Pico Iyer writes, “Whether in the context of climate change or the right to life—let alone the ethics of trying to protect others from a killer virus by simply wearing a mask—more and more of us refuse ever to cross party lines. And in an age of social media, when we all imagine we can best capture the world’s attention by shouting as loudly as possible, there’s every incentive to the take the most extreme—and polarizing—position around. . .Our institutions are not going to solve this; they (and the unwisdom of crowds) are often the problem. As the wise Franciscan priest Richard Rohr points out, the only thing more dangerous than individual ego is group ego.”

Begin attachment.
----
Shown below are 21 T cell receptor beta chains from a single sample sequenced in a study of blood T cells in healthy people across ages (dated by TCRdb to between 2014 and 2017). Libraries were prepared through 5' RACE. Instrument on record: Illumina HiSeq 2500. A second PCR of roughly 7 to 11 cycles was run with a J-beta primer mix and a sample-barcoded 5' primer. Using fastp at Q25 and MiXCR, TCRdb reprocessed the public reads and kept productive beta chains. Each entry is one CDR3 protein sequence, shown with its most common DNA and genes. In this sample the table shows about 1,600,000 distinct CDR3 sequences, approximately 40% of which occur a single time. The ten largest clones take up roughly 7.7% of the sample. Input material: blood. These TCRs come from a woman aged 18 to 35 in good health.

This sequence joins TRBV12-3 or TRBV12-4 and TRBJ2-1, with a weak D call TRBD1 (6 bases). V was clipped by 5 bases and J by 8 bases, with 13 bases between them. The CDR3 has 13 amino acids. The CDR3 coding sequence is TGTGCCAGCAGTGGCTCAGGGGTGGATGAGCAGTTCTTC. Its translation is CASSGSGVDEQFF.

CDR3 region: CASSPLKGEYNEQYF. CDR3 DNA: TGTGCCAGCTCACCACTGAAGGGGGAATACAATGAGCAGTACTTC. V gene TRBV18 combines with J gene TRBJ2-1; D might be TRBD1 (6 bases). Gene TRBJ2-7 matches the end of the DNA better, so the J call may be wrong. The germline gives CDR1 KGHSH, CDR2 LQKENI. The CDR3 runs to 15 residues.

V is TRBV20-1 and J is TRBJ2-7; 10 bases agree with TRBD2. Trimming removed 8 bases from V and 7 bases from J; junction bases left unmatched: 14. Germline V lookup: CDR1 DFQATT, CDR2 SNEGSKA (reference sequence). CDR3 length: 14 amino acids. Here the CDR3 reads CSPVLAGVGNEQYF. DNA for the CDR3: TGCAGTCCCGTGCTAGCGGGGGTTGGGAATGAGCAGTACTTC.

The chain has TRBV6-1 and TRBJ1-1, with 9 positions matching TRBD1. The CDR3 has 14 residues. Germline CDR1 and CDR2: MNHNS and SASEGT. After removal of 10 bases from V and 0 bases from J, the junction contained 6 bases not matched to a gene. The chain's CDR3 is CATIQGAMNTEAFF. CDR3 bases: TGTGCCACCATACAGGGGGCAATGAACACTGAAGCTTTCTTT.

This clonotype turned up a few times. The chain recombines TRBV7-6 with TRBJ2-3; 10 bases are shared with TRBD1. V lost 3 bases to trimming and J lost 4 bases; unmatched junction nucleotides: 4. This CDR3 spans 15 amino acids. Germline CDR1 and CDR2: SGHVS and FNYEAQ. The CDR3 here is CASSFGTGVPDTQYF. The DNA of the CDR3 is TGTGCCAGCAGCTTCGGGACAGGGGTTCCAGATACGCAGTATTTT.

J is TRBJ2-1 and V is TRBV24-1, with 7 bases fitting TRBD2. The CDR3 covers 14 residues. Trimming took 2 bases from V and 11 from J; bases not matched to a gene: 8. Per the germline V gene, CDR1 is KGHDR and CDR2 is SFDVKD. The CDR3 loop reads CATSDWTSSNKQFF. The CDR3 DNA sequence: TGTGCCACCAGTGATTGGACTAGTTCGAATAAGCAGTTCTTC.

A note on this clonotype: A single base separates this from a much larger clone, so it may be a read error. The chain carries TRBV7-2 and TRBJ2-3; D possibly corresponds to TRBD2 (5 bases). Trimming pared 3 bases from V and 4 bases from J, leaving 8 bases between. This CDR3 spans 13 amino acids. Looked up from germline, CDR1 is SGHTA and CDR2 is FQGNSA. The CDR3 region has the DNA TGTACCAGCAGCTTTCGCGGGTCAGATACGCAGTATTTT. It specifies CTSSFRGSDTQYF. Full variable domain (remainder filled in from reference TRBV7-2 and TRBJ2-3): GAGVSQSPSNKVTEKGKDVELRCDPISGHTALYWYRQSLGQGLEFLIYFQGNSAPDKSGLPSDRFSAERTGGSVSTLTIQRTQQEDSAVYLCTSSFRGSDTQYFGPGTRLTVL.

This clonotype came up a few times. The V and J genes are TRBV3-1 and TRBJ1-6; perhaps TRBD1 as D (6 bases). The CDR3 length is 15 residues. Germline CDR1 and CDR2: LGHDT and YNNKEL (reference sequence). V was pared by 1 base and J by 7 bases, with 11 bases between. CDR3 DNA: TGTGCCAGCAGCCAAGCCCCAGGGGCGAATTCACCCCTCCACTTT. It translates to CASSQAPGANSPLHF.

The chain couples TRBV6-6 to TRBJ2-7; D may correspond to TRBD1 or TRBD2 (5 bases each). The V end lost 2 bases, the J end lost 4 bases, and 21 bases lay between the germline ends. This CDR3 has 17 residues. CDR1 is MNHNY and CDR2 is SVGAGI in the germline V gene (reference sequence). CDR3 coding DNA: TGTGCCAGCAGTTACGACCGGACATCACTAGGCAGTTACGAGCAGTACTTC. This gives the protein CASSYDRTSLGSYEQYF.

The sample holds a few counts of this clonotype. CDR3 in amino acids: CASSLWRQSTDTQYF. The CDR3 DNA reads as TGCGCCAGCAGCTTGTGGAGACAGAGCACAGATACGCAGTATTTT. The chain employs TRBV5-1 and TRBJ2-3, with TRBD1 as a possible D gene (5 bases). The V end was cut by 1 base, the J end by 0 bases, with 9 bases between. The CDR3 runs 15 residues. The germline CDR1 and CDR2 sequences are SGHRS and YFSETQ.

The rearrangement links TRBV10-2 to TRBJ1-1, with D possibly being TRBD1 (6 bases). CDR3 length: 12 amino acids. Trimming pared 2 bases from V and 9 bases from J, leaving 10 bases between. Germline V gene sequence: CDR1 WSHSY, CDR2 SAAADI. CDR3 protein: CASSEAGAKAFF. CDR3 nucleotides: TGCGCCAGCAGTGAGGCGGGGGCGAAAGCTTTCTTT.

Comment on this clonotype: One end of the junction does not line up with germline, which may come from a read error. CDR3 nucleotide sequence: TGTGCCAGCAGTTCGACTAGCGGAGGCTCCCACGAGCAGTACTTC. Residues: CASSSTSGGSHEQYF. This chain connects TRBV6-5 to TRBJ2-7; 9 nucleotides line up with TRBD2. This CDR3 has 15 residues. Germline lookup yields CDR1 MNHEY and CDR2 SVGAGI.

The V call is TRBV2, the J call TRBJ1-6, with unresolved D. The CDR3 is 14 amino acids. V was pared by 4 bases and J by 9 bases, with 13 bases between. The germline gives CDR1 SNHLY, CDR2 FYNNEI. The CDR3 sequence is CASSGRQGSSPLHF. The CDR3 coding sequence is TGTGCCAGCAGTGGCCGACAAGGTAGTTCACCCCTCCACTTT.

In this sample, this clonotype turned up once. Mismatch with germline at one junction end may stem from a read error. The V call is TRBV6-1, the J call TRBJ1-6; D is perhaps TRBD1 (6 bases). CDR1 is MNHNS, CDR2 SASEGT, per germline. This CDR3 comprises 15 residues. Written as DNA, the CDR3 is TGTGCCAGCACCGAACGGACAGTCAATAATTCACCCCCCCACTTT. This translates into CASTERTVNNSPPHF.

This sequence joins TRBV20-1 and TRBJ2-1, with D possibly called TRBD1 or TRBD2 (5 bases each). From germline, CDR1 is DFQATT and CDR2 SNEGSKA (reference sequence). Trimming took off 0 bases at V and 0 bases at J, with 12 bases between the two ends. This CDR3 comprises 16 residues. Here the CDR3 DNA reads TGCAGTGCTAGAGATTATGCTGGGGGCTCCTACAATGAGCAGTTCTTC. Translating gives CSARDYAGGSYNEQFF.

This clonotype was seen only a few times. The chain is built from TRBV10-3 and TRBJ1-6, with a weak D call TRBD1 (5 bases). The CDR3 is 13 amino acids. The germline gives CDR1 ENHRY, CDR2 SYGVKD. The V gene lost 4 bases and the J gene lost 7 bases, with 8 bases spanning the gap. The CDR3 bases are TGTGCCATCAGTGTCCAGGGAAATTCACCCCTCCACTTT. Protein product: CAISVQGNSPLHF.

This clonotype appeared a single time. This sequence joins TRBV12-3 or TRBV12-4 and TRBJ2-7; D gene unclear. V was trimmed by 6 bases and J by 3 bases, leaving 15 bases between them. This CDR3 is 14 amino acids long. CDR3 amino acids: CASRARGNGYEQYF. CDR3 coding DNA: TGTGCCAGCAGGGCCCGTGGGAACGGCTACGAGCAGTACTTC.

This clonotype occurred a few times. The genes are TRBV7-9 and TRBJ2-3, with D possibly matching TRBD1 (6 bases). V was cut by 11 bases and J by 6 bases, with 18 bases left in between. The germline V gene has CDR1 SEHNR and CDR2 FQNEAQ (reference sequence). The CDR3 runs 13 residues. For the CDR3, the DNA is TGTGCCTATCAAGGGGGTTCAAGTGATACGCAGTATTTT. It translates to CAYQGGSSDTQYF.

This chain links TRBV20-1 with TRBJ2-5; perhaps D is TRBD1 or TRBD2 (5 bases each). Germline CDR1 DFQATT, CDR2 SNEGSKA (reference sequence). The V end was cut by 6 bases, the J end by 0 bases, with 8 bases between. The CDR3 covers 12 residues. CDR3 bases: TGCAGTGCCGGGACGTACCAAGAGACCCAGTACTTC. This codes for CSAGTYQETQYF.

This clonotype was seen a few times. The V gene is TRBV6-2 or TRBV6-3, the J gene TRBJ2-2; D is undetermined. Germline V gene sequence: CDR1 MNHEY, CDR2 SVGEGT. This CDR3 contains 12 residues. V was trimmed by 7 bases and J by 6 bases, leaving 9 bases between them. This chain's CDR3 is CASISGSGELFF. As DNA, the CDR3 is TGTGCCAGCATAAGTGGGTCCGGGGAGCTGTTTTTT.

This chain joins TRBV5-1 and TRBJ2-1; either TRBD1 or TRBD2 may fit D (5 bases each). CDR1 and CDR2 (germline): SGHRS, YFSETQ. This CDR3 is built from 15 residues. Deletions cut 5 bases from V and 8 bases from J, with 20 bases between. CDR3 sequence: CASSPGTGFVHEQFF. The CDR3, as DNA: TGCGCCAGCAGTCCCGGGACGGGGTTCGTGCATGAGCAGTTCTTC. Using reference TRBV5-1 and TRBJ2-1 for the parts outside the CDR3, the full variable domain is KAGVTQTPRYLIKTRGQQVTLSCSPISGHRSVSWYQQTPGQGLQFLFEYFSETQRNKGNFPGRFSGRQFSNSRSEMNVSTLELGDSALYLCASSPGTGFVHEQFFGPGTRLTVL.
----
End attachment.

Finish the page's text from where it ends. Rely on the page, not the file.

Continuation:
Pico’s diagnosis is that we are “caught up in an addiction to simplifications for which the only medicine lies within. We need to be reminded that not to be right doesn’t always mean you’re wrong. And that to be terribly wronged does not mean you’re innocent. The world deals in black-or-whites no more than a hurricane or a virus does.” He points to the Dalai Lama who “puts much of his faith in science” whose laws and discoveries apply equally to “believer and non-believer”, and where there is the use of the mind, including that part of the mind “that doesn’t deal in binaries.” The Dalai Lama calls for “emotional disarmament” in order to take joy in exploring and questioning, using our reasoning minds, to find out how much we don’t know in the company of fellow students in our educational institutions and through lifelong learning.